Teachers on the frontline
Sep 12, 2014
The year: 1913, ahead of World War I. A bitter fight is taking place in the Land of Israel. The Berlin-based directorship of the Ezra organization decides that science classes in a soon-to-be-opened high school in Haifa will be taught in German. The "language wars" have begun. Among the first to sign a letter of protest against the insult to the Hebrew language was my father and teacher, Professor Yosef Yoel Rivlin.
The teachers who resign over the issue have nowhere and no way to teach. They hold their training classes out in the city, on lawns and under trees. There, they establish the first Hebrew teachers seminary, headed by David Yellin. They teach Hebrew in Hebrew.
For my father, the moment the Hebrew teachers seminary was founded was a turning point. It was his deep commitment to the Hebrew language and his identify that increased his desire to build bridges to the neighboring Arab culture and identity. He learned Arabic fluently and busied himself building bridges between Hebrew and Arabic, between Judaism and Islam.
The year: 2014. The Hebrew school system is standing strong, but you, the teachers, sometimes feel like you're in a war, alone on the front. Each one of you leads a class of 40 energetic, opinionated children. Steadfastly and with a sense of purpose, you face recurring violence that bears the ugly face of incitement, and sometimes racism. You are fighting for values, for principles. You are fighting for our home and for our ability to live here together.
There are no enemies in your war. In your war, if not everyone wins, everyone loses. Your battle demands that you be a "protective edge" of tolerance and moderation, an excellent role model who proves that even in these difficult times we can and must behave differently -- listen to and respect each other. You have shouldered a heavy responsibility, and you have a difficult mission ahead. But not an impossible one.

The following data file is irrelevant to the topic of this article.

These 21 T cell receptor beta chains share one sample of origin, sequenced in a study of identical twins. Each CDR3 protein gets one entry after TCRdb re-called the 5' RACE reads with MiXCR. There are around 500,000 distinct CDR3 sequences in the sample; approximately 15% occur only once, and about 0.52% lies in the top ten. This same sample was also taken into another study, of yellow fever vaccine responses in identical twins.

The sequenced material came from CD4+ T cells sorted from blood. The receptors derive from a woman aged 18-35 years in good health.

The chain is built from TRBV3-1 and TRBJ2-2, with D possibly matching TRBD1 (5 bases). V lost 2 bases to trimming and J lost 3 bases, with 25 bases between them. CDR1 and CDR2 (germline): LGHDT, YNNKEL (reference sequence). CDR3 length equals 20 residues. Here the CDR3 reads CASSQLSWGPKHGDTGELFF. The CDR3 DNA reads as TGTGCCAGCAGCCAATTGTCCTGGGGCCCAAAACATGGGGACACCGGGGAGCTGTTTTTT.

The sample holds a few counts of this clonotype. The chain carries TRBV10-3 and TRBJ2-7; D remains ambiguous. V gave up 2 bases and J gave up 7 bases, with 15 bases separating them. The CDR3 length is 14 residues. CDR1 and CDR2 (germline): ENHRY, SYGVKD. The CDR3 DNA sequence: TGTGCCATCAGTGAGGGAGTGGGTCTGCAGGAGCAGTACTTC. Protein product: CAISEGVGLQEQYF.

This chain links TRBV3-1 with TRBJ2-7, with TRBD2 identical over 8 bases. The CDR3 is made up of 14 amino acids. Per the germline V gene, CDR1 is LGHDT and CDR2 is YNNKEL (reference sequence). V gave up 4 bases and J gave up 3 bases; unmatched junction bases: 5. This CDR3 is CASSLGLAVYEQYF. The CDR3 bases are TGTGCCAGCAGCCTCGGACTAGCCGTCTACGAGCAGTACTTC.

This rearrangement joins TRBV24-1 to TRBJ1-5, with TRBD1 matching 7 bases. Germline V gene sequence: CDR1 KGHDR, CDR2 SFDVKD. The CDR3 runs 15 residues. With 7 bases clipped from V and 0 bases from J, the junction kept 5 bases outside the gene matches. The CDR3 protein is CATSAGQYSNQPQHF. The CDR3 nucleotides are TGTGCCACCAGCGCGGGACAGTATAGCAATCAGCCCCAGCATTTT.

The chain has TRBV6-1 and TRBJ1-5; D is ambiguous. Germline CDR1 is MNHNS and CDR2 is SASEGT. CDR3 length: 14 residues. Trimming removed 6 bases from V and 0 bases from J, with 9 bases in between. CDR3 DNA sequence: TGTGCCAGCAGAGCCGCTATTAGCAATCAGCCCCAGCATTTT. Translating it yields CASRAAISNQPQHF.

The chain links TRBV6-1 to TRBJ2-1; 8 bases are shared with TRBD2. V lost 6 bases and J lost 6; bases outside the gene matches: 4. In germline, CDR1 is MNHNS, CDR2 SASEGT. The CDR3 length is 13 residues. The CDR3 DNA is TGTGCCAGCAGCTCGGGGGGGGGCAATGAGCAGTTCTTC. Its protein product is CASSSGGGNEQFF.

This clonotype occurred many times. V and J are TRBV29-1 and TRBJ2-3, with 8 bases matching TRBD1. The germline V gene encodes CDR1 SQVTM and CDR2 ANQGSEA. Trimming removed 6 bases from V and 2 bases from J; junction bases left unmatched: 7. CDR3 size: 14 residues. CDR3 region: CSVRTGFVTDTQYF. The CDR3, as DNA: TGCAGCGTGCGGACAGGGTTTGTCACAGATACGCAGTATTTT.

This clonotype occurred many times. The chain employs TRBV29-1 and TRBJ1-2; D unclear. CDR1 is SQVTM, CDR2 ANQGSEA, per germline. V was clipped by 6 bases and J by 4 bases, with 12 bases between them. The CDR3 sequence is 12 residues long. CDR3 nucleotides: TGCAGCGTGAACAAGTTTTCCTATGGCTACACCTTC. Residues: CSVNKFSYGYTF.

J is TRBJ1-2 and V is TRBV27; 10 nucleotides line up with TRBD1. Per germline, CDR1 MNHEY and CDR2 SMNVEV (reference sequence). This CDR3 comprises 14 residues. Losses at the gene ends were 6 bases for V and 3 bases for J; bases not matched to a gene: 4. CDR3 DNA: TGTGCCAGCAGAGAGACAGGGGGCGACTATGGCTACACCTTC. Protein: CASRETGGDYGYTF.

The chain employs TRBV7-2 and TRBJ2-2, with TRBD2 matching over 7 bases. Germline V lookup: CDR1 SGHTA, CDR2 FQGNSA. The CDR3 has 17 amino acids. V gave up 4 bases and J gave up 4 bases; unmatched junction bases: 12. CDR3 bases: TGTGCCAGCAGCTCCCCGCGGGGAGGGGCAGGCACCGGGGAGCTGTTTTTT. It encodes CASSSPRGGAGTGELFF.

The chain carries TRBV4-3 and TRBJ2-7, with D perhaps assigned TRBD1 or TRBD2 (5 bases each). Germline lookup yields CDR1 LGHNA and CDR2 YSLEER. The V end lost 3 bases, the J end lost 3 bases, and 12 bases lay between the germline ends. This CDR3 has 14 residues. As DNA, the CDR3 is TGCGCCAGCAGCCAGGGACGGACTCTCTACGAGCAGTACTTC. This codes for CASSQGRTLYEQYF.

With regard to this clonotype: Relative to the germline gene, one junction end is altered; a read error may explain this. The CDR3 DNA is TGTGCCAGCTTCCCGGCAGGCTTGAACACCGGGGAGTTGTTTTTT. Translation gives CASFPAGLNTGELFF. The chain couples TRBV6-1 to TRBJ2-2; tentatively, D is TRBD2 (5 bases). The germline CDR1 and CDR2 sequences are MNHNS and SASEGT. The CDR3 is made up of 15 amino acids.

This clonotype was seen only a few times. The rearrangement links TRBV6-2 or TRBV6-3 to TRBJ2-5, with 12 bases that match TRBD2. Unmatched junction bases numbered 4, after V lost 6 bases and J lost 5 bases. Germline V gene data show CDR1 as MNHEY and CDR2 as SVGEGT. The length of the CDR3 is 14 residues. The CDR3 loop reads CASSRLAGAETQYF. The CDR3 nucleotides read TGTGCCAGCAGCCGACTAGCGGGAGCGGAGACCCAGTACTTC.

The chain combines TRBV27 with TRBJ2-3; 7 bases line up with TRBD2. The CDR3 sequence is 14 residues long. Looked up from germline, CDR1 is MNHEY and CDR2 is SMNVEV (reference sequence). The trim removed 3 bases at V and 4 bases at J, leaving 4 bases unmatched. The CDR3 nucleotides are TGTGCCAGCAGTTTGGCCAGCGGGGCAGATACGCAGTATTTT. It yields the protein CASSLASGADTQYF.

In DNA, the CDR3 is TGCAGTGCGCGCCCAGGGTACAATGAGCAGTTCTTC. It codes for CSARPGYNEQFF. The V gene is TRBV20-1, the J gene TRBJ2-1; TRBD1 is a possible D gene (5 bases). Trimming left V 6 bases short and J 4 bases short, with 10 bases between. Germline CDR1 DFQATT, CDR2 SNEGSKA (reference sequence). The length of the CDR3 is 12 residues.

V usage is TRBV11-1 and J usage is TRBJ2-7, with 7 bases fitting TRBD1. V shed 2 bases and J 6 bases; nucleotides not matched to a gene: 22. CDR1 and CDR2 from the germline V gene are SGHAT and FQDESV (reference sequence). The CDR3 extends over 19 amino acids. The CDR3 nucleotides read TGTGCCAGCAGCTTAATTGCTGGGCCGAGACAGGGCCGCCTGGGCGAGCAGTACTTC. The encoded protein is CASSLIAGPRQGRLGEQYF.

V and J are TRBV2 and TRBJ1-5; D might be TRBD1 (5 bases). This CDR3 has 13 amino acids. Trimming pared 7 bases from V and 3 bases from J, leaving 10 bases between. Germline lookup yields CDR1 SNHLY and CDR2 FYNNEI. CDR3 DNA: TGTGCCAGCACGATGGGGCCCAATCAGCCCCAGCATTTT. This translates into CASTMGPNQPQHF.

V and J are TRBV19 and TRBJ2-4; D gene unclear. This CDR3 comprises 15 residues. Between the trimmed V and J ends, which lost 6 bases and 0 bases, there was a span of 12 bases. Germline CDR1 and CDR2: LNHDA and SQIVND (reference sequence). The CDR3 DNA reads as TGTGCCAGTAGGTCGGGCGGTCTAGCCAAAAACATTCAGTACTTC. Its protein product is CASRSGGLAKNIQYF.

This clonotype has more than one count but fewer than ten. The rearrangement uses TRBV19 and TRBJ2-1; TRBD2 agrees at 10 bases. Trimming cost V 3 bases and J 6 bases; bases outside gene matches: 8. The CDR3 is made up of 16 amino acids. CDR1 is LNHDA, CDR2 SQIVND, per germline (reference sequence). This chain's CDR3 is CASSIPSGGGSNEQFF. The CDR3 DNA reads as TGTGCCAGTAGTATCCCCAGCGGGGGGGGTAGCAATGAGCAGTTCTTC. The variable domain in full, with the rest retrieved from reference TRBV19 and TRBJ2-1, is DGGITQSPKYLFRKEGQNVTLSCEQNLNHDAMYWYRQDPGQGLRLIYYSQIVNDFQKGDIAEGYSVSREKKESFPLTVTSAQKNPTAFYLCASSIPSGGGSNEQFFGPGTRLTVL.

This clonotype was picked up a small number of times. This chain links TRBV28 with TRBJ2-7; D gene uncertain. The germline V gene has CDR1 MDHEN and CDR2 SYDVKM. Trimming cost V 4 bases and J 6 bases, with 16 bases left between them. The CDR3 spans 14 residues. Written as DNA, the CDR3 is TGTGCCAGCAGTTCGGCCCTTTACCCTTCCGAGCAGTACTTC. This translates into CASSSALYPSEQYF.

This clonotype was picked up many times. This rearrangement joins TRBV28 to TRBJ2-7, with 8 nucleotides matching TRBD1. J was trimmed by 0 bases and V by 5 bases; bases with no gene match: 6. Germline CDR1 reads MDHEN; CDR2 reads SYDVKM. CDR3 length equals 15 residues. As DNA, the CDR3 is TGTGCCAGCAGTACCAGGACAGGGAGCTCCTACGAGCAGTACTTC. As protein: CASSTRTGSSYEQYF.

Dear teacher, we are entrusting the Jewish people's most precious treasure to you: our future. We are placing in your capable hands the complicated mission of inculcating in our children a unique Israeli identity of their own while also preparing them for life in a shared civilian environment. We are hanging our hopes and dreams on you and on them.
You are spearheading the fight for the future and the identity of the Jewish, democratic state of Israel. As the educators of this wonderful, complex generation, I ask that you not compromise. It is possible to teach national pride and cultural identity alongside commitment to democracy and religious tolerance. It is possible to fight for Hebrew while learning Arabic fluently, and the opposite.
As the new school year opens, good luck with your teaching, but not only with teaching. May you plant your love of humanity in the soil of this land.
May your work be blessed and may you have a fruitful year.